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Sept.26, 22 Giveaways, Autumn, Learning, and Dirt!

Today I learned sticks don’t taste as good as pretzels. What did you learn?

Isn’t it funny how when you are little and everything in life is a new adventure, not all of them turn out to be good? The wise parent allows some leeway in experimentation, and when our CBW tried to chase a cat off the back step, she rolled in the dirt, righted herself, and started an explore; luckily baby sleepers are very washable. So is she. She learned, a) the ground is hard, it’s bumpy and you can get stuck rolling around and crawling b) no matter how much they buzz, cats won’t let you catch them c) if I get dirty, there is someone to give me a bath and clean me up and d) great-grandma laughs a lot at me.

Somehow, as we get older, we sort of lose that spirit of adventure. We get calcified and don’t want to learn anything new. I learned this week that the best-laid plans do not necessarily end up well. I had planned for my giveaway to start on the 18th: the program stuck. I had to contact the good folks at Kingsumo to help me get it started, but it still started later than I wanted. In spite of it, many folks are taking advantage of the chance to win books or a kindle and are signing up, which is lovely.

I just managed to figure out how to get a landing form set up on the first-page so visitors can sign up and get the newsletter each month. I had not even considered that-live and learn. I hope you learn and go to the greetings page and sign up so you don’t miss anything, humor, contests, book specials, country wisdom, and friendship.

I hope you have gone to the course menu and started reading through the lessons on writing your own book-I would love to hear from you and know someone was using the work. Anything I can do to help you become a published author, let me know.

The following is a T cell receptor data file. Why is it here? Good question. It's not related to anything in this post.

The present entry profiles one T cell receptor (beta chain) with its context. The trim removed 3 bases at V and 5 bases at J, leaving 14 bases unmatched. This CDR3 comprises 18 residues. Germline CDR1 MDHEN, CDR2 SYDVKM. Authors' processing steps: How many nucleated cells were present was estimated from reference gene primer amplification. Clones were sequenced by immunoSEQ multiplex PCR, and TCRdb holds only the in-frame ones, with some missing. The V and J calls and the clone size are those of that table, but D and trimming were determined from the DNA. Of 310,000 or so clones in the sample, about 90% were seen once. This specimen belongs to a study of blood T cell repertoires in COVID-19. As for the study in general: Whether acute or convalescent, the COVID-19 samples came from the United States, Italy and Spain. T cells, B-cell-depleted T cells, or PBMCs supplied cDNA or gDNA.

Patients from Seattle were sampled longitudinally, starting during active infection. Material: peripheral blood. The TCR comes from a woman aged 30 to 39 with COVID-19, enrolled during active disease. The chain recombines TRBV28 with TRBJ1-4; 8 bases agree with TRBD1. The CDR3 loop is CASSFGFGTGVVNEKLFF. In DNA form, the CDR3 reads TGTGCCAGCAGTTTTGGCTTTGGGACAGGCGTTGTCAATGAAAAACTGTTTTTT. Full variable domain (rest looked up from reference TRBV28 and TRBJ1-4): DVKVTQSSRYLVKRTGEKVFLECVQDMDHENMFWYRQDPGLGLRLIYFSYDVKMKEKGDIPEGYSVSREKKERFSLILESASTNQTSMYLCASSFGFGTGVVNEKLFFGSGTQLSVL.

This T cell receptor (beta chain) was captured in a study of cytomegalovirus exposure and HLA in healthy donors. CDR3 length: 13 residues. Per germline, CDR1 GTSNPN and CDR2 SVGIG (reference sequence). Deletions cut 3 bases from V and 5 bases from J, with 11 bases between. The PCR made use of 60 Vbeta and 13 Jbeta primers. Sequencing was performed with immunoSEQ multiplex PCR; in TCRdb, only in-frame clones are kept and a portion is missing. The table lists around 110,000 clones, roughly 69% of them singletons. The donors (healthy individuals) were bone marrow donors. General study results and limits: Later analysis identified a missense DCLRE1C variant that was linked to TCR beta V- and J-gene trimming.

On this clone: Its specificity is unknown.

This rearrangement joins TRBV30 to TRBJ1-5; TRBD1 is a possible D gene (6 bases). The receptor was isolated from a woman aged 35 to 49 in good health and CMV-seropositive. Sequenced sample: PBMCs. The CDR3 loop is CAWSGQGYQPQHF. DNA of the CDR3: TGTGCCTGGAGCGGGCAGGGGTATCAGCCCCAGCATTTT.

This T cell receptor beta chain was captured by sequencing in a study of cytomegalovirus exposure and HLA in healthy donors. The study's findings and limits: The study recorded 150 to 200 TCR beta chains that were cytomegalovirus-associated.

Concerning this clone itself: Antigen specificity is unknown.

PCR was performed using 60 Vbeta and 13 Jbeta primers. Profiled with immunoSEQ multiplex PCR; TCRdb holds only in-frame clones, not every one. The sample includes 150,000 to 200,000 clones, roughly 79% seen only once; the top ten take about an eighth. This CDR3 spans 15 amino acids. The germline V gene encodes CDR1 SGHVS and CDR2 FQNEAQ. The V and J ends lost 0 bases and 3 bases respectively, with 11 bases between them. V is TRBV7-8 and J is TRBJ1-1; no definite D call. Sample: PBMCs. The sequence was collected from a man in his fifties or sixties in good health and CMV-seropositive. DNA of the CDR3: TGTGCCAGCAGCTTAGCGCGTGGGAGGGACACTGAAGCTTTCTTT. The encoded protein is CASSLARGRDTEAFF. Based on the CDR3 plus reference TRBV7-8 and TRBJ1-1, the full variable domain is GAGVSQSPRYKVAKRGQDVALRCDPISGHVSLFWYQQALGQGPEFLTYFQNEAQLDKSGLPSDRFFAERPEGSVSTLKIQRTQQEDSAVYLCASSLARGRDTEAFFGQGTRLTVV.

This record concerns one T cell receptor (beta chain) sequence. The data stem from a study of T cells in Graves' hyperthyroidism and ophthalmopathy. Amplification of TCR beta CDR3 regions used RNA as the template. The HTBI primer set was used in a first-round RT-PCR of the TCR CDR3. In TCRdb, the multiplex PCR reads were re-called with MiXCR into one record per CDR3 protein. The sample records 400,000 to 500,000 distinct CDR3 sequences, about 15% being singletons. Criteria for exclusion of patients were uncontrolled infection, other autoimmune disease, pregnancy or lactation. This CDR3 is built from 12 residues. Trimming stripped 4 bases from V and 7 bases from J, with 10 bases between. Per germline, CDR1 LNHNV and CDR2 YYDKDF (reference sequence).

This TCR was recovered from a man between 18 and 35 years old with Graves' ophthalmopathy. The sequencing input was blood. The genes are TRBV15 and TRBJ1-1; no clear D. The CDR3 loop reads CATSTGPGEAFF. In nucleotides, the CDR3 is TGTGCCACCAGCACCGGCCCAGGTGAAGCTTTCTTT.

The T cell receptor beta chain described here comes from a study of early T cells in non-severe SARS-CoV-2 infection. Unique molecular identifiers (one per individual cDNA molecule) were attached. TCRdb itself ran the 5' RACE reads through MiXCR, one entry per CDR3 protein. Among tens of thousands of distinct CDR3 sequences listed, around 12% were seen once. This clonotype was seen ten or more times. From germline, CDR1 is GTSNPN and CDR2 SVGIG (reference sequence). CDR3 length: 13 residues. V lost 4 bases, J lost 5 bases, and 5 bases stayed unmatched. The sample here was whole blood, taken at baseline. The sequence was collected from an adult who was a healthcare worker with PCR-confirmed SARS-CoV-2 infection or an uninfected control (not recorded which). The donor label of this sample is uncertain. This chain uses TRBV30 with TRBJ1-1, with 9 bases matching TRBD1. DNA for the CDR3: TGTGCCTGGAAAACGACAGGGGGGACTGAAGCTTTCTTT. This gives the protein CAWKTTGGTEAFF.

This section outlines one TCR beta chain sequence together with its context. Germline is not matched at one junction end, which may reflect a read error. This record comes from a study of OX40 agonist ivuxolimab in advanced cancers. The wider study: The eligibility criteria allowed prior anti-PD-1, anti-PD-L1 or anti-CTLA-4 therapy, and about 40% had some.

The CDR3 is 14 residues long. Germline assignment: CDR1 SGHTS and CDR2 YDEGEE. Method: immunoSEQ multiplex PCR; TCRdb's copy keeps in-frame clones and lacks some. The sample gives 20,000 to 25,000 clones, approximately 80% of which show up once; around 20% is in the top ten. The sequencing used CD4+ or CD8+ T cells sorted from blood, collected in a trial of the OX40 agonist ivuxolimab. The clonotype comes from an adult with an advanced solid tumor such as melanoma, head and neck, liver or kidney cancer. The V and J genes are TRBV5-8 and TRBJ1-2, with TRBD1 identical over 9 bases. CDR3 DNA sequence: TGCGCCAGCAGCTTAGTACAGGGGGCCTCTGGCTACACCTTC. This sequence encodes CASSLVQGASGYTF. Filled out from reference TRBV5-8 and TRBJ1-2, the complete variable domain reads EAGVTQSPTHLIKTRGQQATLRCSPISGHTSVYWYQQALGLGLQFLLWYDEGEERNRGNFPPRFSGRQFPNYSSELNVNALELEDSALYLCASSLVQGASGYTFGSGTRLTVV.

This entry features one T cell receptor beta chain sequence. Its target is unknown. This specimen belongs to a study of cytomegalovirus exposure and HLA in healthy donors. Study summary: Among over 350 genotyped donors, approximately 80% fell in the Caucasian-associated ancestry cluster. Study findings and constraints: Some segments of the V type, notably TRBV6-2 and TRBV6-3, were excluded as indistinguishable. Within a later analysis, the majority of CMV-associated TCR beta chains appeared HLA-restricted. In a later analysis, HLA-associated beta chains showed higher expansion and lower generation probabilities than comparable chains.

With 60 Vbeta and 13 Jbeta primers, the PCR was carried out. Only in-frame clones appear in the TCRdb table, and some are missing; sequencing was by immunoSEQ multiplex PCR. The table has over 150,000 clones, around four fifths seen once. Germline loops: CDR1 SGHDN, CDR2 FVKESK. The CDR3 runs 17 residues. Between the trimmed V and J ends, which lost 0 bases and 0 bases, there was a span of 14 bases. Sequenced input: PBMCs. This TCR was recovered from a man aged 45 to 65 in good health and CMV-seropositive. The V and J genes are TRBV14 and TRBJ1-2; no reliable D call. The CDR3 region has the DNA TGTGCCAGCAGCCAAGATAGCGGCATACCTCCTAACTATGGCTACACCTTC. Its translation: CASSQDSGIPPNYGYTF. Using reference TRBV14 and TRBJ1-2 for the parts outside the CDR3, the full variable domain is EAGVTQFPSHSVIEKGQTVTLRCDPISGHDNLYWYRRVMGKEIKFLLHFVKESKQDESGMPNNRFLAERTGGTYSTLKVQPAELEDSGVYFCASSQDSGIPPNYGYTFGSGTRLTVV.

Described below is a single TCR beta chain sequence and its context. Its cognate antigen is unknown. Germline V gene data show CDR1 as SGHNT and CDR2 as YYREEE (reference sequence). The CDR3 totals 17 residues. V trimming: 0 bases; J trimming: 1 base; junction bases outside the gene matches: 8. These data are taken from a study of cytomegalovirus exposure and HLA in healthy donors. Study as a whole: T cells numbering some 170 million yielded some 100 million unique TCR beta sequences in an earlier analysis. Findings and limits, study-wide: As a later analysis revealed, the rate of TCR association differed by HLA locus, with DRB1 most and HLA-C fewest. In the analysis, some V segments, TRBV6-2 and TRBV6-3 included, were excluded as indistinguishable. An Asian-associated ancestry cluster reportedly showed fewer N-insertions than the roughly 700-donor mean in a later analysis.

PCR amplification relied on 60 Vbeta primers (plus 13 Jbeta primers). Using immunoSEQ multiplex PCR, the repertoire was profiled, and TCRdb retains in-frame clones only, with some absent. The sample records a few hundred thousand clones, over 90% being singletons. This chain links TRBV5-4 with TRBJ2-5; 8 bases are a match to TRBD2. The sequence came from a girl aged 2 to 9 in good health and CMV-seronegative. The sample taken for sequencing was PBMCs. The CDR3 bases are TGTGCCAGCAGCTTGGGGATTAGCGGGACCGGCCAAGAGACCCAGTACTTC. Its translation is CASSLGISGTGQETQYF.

I also wanted to catch you up on the new book to be out soon-Clem and the Burden of Leadership. I believe I’ve shared the cover: perhaps a blurb from it in other posts. Let me insert a chapter here at the end of this post. In the meantime, there will be 4 giveaways; the first is going on now-just jump over to the gifts page, go under contests and enter your email. Someone has to win the 17 prizes, why shouldn’t you be one of them? And remember, as always, if it looks like there is going to be a less than 4 to 1 prize ratio, I add more prizes so you have a better chance of winning. Right now there are 17 prizes. If I have more than 75 sign up, I’ll add more books to keep it 4 to 1. It’s getting close to that and it’s only been running a day so I may be ordering more books-or if I get Clem out in time, I may use a couple of those. You have a really good chance to win.

Chapter 2

Now here is the chapter I promised you:

Alex Taylor knocked off work at Carmichael’s paints early at his foreman’s insistence; Alex’s wife was hysterical and had called asking for him. Jimm, his boss, had not heard her so upset in years and he’d known them for years. He was really concerned. Alex dashed home to find her on the couch with several of the Fern Valley flower club members bustling around, being sympathetic. He took it all in and his confusion grew. His wife Claire was usually such a quiet little thing, loved her music, kept a good house, and volunteered at the school as a reader grandma. True, they’d buried his mother last week, and he’d expected some sadness, but what could possibly have caused all these women to invade his home, moaning, weeping, and sympathizing like a Greek chorus? The service had been fine, pastor had done a good job, they’d had a farewell family dinner at the church, he didn’t remember much of it, being uncomfortable as the relative of the deceased being sympathized with by a bunch of people he didn’t remember. Mom had died, she was 93, it was the way of things. She was his mom, not Claire’s; she’d liked her mother-in-law but why would this make her collapse like that? And scare his foreman? He began to get a little peeved about the entire thing when Maude Moore and Cynthia Drummond walked over.